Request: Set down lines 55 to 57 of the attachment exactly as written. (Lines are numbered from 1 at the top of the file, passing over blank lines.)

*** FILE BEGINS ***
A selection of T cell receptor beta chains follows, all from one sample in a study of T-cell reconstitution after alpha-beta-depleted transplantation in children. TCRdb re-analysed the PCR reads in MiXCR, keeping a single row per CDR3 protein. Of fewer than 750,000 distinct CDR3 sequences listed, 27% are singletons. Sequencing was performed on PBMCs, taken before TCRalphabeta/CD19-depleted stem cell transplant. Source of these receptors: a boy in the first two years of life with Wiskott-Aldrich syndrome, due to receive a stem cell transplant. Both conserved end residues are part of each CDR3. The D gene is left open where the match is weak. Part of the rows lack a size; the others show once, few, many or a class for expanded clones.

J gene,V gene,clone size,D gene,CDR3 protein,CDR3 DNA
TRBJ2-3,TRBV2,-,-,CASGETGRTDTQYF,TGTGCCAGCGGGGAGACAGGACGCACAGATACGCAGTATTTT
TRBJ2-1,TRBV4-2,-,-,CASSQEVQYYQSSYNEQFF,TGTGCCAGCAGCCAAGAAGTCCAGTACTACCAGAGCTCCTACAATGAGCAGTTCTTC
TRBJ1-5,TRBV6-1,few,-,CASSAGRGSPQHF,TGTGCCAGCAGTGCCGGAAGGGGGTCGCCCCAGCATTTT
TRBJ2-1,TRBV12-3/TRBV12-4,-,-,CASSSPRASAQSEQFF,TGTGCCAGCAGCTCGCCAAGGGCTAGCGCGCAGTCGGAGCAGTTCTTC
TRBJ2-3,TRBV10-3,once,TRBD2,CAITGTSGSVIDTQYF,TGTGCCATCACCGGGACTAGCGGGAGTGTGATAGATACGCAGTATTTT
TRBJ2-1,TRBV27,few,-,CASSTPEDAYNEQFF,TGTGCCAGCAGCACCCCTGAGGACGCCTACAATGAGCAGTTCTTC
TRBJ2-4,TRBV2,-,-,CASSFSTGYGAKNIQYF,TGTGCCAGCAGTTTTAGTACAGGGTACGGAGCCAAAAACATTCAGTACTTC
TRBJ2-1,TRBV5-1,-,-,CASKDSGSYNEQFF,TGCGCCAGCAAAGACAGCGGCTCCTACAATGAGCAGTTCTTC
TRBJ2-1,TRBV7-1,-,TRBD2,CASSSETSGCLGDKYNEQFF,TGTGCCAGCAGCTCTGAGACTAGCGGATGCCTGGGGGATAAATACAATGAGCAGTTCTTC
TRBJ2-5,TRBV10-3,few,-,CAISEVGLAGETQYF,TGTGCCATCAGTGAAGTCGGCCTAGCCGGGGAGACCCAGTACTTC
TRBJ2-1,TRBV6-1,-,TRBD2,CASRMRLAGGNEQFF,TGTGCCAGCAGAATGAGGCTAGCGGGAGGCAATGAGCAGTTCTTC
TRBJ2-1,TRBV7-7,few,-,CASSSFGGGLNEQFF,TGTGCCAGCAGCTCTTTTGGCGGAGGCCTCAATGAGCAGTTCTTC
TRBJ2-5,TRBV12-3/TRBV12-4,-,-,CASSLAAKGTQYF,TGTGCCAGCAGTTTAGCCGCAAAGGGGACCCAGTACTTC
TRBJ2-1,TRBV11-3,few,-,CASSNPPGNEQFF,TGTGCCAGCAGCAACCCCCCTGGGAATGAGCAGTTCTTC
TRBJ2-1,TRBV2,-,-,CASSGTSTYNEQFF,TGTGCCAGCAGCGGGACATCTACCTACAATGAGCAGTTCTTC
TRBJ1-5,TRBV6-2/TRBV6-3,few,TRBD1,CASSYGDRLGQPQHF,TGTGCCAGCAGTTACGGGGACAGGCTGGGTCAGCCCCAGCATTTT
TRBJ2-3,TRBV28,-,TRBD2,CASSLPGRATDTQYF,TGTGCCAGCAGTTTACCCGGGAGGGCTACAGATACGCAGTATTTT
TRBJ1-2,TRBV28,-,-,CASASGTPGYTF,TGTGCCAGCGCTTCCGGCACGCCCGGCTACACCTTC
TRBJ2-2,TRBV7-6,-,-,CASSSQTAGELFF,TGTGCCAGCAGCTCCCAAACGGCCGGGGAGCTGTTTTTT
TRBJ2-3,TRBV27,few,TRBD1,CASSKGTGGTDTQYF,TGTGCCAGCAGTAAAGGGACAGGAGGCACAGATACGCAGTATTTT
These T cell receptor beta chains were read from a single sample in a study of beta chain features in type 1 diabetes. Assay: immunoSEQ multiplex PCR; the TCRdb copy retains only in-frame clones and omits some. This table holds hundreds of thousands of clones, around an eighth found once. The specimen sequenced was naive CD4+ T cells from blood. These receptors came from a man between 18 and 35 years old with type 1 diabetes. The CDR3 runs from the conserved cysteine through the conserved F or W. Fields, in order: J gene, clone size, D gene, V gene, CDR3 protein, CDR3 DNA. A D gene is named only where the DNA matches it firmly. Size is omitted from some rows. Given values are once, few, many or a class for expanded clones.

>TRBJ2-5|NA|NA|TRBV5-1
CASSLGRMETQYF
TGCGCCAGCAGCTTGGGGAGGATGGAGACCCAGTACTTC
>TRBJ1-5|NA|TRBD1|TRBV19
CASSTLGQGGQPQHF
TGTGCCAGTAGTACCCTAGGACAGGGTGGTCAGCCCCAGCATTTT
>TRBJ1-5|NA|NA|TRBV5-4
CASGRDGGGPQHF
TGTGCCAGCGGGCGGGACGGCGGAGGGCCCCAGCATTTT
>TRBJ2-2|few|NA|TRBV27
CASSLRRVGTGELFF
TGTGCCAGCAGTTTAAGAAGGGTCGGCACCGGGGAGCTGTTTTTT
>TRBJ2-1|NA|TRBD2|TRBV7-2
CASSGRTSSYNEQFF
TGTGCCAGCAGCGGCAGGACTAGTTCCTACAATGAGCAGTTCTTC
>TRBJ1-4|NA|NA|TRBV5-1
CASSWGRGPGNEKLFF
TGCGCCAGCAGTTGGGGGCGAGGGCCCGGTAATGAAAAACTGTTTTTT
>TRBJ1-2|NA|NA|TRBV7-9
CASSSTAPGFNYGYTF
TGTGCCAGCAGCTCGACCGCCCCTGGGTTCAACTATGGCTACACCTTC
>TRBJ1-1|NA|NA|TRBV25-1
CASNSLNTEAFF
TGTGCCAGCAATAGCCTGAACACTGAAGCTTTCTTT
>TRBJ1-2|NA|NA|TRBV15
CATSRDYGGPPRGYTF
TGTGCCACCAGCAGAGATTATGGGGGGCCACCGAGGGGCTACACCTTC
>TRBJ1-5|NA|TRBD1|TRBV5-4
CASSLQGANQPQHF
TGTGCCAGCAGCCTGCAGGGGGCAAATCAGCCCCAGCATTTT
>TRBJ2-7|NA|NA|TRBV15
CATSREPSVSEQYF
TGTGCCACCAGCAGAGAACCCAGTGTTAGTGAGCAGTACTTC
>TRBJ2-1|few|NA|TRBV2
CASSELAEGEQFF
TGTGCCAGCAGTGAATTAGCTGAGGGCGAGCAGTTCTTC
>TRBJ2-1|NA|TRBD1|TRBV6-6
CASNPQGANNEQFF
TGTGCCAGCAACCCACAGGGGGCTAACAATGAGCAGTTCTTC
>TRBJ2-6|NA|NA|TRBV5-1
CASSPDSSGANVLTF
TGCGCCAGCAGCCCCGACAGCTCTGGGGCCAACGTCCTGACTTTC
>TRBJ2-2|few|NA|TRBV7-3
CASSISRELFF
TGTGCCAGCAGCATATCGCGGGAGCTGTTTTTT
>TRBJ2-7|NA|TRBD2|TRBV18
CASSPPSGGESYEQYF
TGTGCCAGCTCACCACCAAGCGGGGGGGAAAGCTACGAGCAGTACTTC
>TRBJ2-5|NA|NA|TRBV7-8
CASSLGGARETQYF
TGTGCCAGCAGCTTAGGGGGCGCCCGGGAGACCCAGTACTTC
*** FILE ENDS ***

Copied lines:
CATSREPSVSEQYF
TGTGCCACCAGCAGAGAACCCAGTGTTAGTGAGCAGTACTTC
>TRBJ2-1|few|NA|TRBV2